The Best High-Top Climbing Shoes of 2019

Climbing Shoe
Top Pick: La Sportiva TC Pro
Best for Wide Feet: Evolv Astroman
Best Value: Cypher Sentinel
Elusive Classic: Boreal Ballet Gold
If you look back in the photo archives of climbing’s colorful history (I recommend following Climbing in the 80’s on Facebook for some awesome photos), you’ll notice that, before the 21st century, high-top climbing shoes were by far the most common style.

However, they fell out of favor over the past 20 years and now the market is flooded with low-cut shoes that don’t go above your ankle.

Finding a good pair of high-tops can be difficult nowadays, so, for that reason, we compiled a list of the best high-top climbing shoes available.

These shoes are often most applicable to trad climbing, but they also work well for face climbing and can be your go-to pair for long, multi-pitch routes.

Top Pick: La Sportiva TC Pro

La Sportiva TC ProsThe TC Pro is considered by many to be the top trad climbing shoe on the market today. La Sportiva recruited big-wall extraordinaire Tommy Caldwell to help them make the shoe, and Tommy put his money where his mouth was when he climbed the Dawn Wall in TC Pros earlier this year.

The TC Pro has a low-profile toe box which means your toes, once the shoe has stretched out, will lie flat or mostly flat inside. Flat toes reduce the height of your toe box which makes it easier to jam your foot into thin cracks.

The shoe comes with Vibram XS Edge rubber, a top-quality compound, and the P3 Midsole, a technology that keeps the shoe’s downturn over the course of its life.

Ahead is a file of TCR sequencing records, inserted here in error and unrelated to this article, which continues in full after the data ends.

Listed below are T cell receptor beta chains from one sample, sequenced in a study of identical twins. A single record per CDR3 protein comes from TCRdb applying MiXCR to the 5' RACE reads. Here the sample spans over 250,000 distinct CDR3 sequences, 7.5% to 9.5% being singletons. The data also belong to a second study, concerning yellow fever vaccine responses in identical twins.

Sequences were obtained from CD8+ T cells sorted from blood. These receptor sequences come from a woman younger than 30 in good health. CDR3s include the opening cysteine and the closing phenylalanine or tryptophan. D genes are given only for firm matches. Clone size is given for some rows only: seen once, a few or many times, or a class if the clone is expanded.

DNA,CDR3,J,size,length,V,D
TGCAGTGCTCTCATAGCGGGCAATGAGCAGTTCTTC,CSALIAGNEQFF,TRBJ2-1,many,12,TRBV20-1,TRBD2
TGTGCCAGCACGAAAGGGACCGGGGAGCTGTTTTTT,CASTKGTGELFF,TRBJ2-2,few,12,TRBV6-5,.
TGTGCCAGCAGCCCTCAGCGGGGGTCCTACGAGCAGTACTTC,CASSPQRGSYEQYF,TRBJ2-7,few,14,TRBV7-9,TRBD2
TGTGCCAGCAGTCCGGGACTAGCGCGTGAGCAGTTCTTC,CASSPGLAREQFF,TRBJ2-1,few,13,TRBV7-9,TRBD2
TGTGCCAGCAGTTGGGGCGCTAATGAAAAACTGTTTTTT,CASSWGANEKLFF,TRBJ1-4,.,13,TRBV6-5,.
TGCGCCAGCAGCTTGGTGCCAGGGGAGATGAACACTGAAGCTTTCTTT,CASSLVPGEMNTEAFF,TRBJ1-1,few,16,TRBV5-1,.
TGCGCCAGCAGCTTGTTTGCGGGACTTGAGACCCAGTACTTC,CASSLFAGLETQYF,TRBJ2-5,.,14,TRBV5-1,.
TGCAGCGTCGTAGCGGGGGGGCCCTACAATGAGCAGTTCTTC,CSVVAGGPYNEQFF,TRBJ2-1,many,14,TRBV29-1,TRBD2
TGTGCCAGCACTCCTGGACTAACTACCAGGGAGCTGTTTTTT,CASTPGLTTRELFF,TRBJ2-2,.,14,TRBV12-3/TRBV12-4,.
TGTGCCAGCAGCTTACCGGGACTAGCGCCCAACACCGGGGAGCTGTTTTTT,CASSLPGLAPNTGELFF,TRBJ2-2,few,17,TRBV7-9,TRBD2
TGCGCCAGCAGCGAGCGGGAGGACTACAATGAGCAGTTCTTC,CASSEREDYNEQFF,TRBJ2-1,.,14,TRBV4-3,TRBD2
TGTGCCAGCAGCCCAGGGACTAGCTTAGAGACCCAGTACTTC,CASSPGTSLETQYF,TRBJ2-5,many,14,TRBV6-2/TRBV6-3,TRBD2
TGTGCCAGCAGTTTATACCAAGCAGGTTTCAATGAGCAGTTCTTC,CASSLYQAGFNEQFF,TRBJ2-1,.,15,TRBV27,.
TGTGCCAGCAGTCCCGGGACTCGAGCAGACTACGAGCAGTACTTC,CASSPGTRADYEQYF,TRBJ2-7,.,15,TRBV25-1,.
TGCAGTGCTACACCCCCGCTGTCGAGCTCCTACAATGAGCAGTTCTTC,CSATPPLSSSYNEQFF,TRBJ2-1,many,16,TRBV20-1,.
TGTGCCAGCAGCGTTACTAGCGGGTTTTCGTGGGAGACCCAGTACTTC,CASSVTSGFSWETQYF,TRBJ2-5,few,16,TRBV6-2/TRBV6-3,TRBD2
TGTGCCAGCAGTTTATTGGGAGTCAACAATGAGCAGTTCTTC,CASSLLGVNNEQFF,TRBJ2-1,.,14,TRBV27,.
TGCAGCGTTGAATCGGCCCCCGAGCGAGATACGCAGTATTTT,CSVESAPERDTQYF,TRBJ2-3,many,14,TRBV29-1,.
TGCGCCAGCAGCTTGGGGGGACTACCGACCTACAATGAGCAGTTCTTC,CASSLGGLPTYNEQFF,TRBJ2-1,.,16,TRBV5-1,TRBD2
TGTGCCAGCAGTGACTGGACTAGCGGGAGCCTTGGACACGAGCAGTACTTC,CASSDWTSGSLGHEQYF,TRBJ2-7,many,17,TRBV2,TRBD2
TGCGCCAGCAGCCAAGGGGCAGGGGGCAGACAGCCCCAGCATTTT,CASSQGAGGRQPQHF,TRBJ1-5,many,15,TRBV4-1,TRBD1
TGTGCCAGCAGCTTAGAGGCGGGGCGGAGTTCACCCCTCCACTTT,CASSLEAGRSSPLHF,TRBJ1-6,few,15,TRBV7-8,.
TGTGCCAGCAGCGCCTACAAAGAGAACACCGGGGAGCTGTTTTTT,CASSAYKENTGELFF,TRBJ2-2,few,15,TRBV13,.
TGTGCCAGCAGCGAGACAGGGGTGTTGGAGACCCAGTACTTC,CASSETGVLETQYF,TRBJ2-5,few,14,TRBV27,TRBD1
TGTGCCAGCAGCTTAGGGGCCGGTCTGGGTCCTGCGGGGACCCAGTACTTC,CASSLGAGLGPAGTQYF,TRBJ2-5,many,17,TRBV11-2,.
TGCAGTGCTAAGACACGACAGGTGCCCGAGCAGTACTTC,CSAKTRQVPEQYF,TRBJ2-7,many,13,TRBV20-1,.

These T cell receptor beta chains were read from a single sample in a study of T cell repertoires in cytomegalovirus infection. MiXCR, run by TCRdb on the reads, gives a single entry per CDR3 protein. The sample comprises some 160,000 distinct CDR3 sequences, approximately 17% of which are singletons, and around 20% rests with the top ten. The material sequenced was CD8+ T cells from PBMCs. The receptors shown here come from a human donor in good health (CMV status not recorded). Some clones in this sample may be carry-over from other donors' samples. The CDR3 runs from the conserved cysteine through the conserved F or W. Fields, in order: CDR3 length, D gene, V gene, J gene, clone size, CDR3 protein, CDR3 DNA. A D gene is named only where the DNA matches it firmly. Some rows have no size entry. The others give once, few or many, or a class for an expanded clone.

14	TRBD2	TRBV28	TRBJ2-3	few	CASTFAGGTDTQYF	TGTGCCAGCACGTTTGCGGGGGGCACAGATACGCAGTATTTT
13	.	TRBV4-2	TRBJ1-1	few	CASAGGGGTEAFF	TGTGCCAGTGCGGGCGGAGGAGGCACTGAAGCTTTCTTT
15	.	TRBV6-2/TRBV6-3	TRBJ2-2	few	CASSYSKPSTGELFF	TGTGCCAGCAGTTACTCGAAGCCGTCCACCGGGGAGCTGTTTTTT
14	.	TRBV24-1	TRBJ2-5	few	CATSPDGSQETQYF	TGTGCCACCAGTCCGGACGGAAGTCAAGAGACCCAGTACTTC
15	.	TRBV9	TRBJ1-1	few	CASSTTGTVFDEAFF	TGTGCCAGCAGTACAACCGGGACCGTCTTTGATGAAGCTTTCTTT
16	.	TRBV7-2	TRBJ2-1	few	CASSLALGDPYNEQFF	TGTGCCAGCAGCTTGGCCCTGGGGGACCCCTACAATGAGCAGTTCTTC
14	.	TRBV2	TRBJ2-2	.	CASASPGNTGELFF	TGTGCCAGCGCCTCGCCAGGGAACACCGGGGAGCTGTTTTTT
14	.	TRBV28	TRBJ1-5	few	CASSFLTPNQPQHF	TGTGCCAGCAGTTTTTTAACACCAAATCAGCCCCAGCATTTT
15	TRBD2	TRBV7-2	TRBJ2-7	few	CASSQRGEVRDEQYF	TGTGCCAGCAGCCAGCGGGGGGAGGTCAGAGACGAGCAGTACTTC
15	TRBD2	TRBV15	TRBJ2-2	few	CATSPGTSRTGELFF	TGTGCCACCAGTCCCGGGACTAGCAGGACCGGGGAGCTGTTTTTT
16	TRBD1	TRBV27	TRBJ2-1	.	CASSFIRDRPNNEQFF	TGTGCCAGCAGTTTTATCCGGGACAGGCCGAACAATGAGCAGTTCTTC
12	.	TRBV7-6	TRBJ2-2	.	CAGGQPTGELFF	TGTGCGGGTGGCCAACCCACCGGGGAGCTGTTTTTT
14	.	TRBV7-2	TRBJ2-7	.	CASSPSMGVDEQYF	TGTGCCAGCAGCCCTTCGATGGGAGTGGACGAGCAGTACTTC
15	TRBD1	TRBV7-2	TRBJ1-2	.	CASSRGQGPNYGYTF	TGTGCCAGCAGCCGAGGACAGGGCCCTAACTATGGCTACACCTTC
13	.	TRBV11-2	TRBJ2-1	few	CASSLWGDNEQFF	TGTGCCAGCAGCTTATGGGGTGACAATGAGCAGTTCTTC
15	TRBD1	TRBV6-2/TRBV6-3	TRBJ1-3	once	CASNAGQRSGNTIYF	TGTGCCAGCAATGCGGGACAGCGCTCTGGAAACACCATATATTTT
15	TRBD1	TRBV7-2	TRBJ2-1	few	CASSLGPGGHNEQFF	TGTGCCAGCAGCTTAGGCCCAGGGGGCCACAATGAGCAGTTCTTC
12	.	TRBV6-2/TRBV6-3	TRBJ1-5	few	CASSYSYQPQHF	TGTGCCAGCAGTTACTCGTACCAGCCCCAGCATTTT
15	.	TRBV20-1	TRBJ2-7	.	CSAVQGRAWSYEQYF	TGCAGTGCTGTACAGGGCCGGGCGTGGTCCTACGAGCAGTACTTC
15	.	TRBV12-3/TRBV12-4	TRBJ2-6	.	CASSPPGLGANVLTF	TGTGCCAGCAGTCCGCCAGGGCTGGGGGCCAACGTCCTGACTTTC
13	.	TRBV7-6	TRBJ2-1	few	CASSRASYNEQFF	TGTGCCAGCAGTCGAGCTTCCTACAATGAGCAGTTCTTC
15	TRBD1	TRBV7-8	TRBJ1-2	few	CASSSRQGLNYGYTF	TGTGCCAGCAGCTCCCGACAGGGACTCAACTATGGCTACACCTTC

Together, the shoes design and rubber make it great for technical face climbing and trad climbing. Also, if sized correctly, the shoes will break in to be supportive and comfortable which makes them good for multi-pitch climbs as well.

If you’d like to know more about this shoe, check out our full review.

Best for Wide Feet: Evolv Astroman

March 2019 Update: The Evolv Astroman has been discontinued. As of this writing it can still be found in limited sizes at some online retailers.

The Astroman, designed by trad masters Peter Croft and Matt Segal, has many similarities to the TC Pro and is even called the “PC Pro” by some. It performs as well as the best, and — in atypical Evolv fashion — it comes with a leather upper.

The main differences between the Astroman and the TC Pro are the rubber and the shoe volume. The Astroman comes with Trax rubber which, while not as beloved as Stealth or Vibram rubbers, can hold its own on trad terrain and is particularly adept at smearing.

Second, the Astroman is a higher-volume shoe, meaning it accommodates wider feet and larger toes better. If La Sportiva shoes are uncomfortably narrow or tight for you, the Astroman is a great alternative.

Best Value: Cypher Sentinel

Cypher is a relatively new climbing shoe company that has gained some noteworthy traction and accolades over its short lifetime. Two of those accolades have been given to the company’s high-top climbing shoe, the Cypher Sentinel.

Climbing Magazine gave a highly positive review of the shoe in their 2015 Gear Guide. Additionally, Men’s Journal, albeit not a typical thought leader on climbing information, put the Sentinel on their list of 10 Best Rock Climbing Shoes.

The Sentinel comes with Vibram XS Grip rubber, one of the top compounds on the market which is softer and stickier than the TC Pro’s XS Edge. Even with top-of-the-line rubber and “world-class” edging according to Climbing Magazine, the Sentinel still retails for less than any of the other shoes on this list and takes the cake as the best value option.

Also, in my opinion, it’s the best looking shoe on the list. So maybe buy it for the style points as well.

Elusive Classic: Boreal Ballet Gold

The Boreal Ballet Gold has apparently been on the climbing market for over 30 years. It is a shoe from a different generation, when high-tops were the norm.